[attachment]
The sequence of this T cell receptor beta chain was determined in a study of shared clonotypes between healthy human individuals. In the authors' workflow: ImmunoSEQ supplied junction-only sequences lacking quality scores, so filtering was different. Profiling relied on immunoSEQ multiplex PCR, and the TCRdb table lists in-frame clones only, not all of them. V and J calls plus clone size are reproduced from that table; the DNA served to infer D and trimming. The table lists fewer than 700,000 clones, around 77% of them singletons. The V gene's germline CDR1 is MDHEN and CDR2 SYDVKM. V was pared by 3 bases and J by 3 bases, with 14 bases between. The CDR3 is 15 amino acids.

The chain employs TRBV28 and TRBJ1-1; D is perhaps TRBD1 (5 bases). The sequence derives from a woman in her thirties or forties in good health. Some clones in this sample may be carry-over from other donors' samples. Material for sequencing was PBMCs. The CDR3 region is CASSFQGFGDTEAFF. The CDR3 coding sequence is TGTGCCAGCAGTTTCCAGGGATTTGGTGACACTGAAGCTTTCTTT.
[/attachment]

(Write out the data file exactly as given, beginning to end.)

The sequence of this T cell receptor beta chain was determined in a study of shared clonotypes between healthy human individuals. In the authors' workflow: ImmunoSEQ supplied junction-only sequences lacking quality scores, so filtering was different. Profiling relied on immunoSEQ multiplex PCR, and the TCRdb table lists in-frame clones only, not all of them. V and J calls plus clone size are reproduced from that table; the DNA served to infer D and trimming. The table lists fewer than 700,000 clones, around 77% of them singletons. The V gene's germline CDR1 is MDHEN and CDR2 SYDVKM. V was pared by 3 bases and J by 3 bases, with 14 bases between. The CDR3 is 15 amino acids.

The chain employs TRBV28 and TRBJ1-1; D is perhaps TRBD1 (5 bases). The sequence derives from a woman in her thirties or forties in good health. Some clones in this sample may be carry-over from other donors' samples. Material for sequencing was PBMCs. The CDR3 region is CASSFQGFGDTEAFF. The CDR3 coding sequence is TGTGCCAGCAGTTTCCAGGGATTTGGTGACACTGAAGCTTTCTTT.